“This product, it’s not a chemical compound it’s a biological product so it’s challenging to make, so that is the rate-limiting factor in terms of the rollout.
“Now that we have two vaccines being delivered we can accelerate, how fast we can accelerate will be determined by how fast the manufacturers can produce.
“But what I can tell you is that I now have a very high degree of confidence that by the spring enough of those who are vulnerable will be protected to allow us to get out of this pandemic situation.”
How does it compare to other vaccines?
Oxford data indicates the vaccine has 62.1% efficacy when one full dose is given followed by another full dose, but when people were given a half dose followed by a full dose at least a month later, its efficacy rose to 90%.
The combined analysis from both dosing regimes resulted in an average efficacy of 70.4%.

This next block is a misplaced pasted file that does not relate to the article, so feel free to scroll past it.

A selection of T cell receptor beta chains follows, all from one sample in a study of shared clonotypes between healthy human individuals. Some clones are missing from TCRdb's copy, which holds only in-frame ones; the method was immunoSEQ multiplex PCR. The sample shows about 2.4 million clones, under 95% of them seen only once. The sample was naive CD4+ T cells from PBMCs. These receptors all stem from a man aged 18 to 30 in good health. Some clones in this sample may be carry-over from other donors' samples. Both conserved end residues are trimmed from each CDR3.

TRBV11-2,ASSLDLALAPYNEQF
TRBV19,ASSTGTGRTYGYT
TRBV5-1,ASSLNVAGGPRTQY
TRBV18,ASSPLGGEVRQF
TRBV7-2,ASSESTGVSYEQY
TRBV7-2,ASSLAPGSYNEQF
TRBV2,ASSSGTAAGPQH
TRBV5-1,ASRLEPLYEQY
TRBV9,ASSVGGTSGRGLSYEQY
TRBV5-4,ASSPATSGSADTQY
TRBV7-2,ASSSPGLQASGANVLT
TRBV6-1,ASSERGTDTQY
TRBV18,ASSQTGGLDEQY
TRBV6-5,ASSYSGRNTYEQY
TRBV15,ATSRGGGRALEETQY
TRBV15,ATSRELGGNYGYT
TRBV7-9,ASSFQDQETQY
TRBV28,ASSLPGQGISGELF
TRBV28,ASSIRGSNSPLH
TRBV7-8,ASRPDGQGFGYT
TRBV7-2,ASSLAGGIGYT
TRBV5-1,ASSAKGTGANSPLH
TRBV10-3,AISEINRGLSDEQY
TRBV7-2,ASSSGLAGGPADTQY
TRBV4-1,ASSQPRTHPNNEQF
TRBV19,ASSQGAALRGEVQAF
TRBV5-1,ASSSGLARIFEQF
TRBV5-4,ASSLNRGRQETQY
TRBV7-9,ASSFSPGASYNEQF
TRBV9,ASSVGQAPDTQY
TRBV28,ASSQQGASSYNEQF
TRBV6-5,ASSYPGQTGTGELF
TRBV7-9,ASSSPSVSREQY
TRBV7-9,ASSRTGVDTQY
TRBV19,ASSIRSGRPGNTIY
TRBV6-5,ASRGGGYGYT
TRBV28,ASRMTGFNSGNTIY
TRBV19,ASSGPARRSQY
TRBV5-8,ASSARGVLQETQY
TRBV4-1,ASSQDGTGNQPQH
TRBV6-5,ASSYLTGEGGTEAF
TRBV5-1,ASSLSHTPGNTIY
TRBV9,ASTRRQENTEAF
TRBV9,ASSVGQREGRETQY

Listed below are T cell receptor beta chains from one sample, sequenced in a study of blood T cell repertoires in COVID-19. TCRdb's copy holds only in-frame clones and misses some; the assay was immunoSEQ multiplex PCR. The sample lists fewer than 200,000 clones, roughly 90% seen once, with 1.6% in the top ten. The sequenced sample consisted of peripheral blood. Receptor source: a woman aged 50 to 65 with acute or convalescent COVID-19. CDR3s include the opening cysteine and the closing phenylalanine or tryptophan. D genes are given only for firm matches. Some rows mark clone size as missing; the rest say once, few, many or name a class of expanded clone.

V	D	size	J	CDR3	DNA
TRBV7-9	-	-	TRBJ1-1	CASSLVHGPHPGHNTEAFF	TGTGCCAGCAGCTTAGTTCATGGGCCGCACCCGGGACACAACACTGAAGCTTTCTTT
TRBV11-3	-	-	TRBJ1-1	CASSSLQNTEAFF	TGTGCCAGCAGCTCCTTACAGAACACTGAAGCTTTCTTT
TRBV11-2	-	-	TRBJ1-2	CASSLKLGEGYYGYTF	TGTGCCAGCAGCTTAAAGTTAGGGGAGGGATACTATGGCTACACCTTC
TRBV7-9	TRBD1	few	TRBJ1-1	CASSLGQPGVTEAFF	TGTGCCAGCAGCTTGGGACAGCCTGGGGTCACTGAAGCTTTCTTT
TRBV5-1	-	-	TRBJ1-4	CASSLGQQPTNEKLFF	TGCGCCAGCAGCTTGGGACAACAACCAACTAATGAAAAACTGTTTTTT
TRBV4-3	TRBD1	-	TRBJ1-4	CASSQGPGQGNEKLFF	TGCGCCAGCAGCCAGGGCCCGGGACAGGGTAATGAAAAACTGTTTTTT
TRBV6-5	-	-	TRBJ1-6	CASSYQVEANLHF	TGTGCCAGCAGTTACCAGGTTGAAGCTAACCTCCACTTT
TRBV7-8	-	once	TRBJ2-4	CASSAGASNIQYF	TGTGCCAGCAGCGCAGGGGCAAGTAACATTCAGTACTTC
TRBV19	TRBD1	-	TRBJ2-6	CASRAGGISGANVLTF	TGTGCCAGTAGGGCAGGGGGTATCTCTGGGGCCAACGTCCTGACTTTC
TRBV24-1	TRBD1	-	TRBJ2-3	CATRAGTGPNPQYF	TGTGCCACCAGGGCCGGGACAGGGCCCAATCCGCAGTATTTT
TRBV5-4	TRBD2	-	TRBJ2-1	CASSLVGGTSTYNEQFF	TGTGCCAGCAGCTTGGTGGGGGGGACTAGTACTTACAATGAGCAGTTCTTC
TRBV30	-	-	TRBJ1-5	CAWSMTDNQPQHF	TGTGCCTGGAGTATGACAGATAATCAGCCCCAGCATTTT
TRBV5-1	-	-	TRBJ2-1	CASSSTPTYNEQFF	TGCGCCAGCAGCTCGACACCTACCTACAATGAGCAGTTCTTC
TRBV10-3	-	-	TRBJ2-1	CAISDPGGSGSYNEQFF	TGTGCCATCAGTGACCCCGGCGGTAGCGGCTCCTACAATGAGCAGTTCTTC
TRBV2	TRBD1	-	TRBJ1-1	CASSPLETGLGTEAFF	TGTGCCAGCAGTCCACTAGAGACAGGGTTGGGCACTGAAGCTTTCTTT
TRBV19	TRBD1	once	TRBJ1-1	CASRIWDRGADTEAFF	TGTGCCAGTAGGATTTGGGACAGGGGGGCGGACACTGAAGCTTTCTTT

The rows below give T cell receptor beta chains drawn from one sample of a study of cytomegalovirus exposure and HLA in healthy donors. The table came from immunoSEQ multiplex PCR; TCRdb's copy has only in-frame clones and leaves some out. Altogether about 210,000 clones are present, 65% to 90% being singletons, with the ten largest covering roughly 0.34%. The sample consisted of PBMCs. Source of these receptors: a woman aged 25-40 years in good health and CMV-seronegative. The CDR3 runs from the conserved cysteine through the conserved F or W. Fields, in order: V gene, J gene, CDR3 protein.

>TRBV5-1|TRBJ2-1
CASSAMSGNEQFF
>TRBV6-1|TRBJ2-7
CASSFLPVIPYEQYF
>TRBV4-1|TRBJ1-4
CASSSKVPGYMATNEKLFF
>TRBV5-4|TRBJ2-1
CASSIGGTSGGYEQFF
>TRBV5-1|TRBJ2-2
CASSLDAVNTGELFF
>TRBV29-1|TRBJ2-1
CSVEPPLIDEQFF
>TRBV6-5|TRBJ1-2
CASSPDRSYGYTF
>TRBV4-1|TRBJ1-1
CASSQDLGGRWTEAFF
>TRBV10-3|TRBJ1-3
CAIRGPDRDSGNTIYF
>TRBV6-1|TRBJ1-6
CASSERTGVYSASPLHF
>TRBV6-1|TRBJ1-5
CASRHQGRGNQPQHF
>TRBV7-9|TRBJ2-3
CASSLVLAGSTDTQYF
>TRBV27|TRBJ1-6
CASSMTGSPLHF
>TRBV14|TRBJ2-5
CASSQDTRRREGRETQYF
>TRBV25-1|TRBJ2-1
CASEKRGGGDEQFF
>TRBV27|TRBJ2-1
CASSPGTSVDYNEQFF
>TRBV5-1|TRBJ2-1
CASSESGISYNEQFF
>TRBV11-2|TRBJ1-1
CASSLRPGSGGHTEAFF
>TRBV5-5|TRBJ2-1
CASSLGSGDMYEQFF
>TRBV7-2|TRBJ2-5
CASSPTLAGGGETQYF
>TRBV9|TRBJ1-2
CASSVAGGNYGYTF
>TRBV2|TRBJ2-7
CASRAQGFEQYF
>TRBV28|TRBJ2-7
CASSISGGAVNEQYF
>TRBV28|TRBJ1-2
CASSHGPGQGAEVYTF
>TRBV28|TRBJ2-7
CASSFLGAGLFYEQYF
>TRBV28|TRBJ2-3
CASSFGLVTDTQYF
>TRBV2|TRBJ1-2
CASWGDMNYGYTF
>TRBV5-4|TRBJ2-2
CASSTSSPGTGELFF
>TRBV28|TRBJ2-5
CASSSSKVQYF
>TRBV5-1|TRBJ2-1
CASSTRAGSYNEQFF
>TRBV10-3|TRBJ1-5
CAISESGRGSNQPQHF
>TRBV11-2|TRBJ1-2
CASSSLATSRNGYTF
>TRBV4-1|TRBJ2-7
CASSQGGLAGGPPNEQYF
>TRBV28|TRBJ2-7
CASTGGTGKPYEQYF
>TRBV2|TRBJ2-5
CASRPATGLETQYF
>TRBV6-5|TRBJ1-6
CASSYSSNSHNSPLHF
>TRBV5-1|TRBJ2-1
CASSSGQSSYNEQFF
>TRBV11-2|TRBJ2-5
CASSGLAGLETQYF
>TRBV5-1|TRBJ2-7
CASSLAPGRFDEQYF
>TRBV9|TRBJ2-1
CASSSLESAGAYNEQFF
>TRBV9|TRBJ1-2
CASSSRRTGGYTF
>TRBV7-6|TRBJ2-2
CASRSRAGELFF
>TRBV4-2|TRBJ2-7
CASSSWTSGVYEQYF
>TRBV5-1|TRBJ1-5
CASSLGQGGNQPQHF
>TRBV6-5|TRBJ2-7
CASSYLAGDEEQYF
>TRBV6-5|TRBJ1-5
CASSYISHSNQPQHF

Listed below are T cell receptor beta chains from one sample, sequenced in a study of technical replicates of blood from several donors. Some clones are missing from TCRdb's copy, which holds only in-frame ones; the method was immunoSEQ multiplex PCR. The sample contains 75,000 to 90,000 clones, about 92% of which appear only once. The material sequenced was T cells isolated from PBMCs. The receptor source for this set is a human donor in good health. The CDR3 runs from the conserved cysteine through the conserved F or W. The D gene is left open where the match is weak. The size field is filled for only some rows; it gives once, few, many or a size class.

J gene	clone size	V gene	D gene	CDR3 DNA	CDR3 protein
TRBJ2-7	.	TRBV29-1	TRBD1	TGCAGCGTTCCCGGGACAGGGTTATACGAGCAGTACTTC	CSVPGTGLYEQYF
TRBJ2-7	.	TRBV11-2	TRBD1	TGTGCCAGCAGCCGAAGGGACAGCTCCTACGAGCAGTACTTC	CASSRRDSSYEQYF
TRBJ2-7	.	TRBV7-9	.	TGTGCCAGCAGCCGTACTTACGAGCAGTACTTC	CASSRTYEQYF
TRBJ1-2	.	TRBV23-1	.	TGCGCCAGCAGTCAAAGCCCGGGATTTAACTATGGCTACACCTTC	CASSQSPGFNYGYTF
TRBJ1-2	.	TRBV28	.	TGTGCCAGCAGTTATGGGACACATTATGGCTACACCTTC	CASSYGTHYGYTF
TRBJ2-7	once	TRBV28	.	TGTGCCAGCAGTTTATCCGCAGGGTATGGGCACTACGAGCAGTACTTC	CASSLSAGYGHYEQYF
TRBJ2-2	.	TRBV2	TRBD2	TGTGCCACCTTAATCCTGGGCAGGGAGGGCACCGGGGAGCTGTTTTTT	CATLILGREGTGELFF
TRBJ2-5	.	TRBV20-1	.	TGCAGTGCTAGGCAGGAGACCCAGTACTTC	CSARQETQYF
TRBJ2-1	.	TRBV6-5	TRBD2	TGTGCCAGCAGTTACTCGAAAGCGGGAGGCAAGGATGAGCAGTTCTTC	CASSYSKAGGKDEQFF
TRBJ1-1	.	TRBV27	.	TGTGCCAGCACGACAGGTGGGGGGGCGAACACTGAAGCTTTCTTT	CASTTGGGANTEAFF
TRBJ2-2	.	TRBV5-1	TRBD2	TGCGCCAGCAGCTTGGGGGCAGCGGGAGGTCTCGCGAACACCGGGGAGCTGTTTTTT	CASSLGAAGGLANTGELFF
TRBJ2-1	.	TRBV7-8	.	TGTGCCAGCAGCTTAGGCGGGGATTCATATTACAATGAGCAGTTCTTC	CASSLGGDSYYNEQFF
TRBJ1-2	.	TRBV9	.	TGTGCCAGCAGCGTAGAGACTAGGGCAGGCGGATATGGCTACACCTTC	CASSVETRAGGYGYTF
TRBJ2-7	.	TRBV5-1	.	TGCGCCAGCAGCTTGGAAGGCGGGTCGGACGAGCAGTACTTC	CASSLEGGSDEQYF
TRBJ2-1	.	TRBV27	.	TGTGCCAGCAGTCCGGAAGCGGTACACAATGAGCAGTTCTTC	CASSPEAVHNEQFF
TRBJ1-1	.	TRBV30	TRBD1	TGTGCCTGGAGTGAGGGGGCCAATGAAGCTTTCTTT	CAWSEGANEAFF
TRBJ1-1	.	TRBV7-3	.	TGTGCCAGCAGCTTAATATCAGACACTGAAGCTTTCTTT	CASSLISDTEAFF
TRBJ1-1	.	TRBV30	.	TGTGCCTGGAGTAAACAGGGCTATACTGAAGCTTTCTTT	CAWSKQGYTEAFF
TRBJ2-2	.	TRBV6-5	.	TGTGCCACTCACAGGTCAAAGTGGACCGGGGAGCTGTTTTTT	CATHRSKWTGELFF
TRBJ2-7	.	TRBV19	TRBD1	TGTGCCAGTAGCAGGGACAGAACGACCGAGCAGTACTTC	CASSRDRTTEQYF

As well as the Pfizer vaccine which has an efficacy of 95%, there are a number of other jabs the UK has secured doses of.
Final results from the trials of Moderna’s vaccine suggest it has 94.1% efficacy, and 100% efficacy against severe Covid-19.
The early contenders all have high efficacy rates, but researchers say it is difficult to make direct comparisons because it is not yet known exactly what everyone is measuring in the trials.
What about cost?
Pfizer/BioNTech is making its vaccine available not-for-profit.
According to reports, the Moderna vaccine could cost about $38 (£28) per dose and the Pfizer candidate could cost around $20 (£15).
Researchers suggest the Oxford vaccine could be relatively cheap to produce, with some reports indicating it could be about £3 a dose.
AstraZeneca said it will not sell it for a profit, so it can be available to all countries.
However, the details of the deals made by the UK government have not been made public.